“Those who involved in the Duquesne affair were questioned,” Günter said.
“They didn’t survive the questioning.”
I leapt to my feet, smashed the butt of my smoke into an ashtray, and leaned across Günter’s desk, my face in front of his. I knew how these Nazi creeps operated, and I knew too well how they interviewed people. During the war, I had too many friends and comrades in the OSS and resistance questioned by the SS. They didn’t survive either.
“You tortured them, you f—?” I bit off the last word. “You killed them and now you want me to do more of your dirty work? Who the hell do you think you are?”
Günter leaned back in his chair, sucked deeply on his cigarette, then exhaled. Through the smoke screen, he studied me with his pale, emotionless eyes.
“How is your stomach doing these days, Herr Hauptman?” he asked.
I stared at him for a long time, not answering, gritting my teeth so hard I may have loosened a filling. I knew what he was getting at. A bucketful of Nazi lead in my gut—at least it felt like a bucketful—cut short my career as a spy in Italy. I almost died. Günter was hinting there could be a repeat of that episode in my life, with a different outcome. As I said, I knew how the man’s mind worked.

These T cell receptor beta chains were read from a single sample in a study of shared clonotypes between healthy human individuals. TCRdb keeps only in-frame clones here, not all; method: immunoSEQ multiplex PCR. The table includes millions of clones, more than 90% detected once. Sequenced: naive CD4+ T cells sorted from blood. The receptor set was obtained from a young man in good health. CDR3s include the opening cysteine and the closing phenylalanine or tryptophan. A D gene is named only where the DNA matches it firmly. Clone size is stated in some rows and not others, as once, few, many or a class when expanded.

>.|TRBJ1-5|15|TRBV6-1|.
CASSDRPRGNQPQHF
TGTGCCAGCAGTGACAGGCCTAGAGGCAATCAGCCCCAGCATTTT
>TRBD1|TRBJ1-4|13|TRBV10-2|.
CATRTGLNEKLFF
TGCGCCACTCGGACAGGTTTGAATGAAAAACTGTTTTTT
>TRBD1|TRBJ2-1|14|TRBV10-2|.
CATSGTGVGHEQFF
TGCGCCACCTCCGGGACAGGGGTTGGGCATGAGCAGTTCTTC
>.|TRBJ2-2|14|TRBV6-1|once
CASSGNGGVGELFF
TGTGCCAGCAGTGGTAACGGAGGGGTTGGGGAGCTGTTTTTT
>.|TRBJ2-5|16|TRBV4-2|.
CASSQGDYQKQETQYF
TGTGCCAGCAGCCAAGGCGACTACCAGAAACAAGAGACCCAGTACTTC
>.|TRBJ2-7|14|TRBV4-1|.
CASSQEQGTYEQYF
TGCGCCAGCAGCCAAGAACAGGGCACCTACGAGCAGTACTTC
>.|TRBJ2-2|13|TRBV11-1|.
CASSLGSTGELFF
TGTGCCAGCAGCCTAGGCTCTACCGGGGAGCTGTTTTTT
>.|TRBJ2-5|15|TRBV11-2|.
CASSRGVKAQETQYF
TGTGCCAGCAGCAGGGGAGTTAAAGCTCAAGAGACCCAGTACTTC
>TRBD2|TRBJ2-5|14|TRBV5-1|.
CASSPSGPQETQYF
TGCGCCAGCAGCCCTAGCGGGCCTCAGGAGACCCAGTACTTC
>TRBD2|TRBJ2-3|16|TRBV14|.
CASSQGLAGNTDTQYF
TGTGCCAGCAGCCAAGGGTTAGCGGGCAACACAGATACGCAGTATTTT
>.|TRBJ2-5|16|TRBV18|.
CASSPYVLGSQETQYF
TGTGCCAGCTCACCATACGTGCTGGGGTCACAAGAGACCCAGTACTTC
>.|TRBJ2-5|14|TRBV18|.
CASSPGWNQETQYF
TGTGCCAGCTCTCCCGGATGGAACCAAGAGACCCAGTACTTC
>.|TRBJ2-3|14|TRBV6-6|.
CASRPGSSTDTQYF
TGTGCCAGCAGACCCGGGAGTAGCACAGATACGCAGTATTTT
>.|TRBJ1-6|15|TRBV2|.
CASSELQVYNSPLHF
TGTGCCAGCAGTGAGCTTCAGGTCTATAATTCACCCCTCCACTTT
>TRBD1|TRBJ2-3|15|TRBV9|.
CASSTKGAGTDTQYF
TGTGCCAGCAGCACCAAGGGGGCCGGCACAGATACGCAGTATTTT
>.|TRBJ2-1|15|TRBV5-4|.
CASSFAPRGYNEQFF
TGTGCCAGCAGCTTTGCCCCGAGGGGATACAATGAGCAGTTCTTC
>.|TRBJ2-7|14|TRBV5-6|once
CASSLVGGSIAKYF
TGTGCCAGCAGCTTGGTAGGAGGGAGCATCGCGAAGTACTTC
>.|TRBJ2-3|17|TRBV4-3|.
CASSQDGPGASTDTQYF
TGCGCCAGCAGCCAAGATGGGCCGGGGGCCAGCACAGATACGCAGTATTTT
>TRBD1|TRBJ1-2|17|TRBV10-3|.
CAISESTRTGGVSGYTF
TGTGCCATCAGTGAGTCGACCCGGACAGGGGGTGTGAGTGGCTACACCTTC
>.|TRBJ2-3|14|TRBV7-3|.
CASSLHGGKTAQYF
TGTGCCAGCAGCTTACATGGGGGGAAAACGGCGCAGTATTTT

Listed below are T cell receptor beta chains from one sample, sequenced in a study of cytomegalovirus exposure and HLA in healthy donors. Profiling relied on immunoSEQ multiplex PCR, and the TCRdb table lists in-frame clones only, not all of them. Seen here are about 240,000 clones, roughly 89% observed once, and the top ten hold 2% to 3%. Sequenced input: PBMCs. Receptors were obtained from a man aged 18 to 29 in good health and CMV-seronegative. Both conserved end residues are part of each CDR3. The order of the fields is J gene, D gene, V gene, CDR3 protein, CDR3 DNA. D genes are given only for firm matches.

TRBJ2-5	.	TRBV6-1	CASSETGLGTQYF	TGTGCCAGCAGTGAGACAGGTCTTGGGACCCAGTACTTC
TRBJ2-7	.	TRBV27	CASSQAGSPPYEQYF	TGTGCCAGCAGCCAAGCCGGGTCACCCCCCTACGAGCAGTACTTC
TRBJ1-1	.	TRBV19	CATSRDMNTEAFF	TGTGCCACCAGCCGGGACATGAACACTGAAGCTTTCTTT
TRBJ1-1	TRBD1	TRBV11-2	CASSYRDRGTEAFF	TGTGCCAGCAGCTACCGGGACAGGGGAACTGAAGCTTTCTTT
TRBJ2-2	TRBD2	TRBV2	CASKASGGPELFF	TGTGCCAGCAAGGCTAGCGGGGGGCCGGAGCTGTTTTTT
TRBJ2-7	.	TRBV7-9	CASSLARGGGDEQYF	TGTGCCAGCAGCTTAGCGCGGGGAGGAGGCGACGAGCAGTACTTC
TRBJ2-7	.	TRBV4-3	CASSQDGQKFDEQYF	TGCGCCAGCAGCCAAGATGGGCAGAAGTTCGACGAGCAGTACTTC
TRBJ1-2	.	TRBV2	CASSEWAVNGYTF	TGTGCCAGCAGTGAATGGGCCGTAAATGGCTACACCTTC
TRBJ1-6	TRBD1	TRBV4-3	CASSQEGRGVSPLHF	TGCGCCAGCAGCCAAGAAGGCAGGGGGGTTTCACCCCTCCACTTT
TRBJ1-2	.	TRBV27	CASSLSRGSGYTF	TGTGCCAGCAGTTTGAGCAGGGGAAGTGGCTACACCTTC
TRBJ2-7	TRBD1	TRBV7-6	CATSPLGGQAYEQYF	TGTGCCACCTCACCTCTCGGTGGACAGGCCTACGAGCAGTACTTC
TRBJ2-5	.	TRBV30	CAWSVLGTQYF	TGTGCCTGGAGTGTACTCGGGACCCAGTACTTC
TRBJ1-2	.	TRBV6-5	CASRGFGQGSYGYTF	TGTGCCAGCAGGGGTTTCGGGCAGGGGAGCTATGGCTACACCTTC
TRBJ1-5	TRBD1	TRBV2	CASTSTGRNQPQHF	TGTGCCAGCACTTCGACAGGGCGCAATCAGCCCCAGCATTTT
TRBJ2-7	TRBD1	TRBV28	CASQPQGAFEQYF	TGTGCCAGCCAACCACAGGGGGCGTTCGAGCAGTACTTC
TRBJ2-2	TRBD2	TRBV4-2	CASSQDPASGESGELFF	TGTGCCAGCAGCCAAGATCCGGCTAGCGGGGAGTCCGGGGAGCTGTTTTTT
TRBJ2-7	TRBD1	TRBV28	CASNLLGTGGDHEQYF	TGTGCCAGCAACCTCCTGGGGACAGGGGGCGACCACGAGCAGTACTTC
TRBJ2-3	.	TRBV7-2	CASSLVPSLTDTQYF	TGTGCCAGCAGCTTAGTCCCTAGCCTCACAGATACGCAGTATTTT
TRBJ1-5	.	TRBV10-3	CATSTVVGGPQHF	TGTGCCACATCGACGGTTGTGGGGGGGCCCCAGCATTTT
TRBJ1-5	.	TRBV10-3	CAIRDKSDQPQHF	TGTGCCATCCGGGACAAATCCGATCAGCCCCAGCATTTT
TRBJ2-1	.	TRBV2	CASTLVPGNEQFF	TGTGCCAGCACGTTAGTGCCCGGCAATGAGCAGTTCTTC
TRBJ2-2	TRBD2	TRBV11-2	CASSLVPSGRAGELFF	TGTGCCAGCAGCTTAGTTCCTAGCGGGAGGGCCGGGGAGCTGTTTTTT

I backed off Günter’s desk and slumped back into my seat.
“Just fine,” I lied. “It’s doing just fine.” I fumbled with another cigarette, and lit it. “You still haven’t told me why me? You’ve got hundreds of SS operators here who could find Sebold.”
“As before,” Günter said, waving his cigarette in the air, “your experience as a policeman and a spy make you admirably suited for this task. Plus you’re an American. You can ask questions of your own countrymen without …”
Günter seemed to struggle for the phrase. I gave it to him.
“Without scaring the crap out of them?”
He smiled and shrugged acceptance.
“Fine.” I took a drag on my cigarette. “But a few minutes ago, you ordered me to wear my uniform. It’s not the man who scares the crap out of people, it’s that damn black uniform and its death heads.”
Günter sighed, and closed his eyes.
“Fine,” he said. “Do not wear the uniform.”
I snubbed out my cigarette and picked up the file folder.
“Anything not in here I should know about?”
Günter knew exactly what I meant, and nodded.
“From our questioning, we discovered that Sebold was given a new identity and sent somewhere out west. To a farm to grow wheat. Unfortunately, we didn’t get his new name. But apparently, the location is in a place called Hutchison, Kansas. Do you know it?”
“No,” I said, turning to leave. “But I will.”
END OF FREE EXTRACT
You can read the rest of this story by purchasing a copy Alt Hist Issue 10.
About the Author
Martin Roy Hill is the author of the military mystery thriller, The Killing Depths, the mystery thriller Empty Places, the award-winning DUTY: Suspense and Mystery Stories from the Cold War and Beyond, a collection of new and previously published short stories and EDEN: A Sci-Fi Novella. His latest mystery thriller, The Last Refuge, was published in March 2016.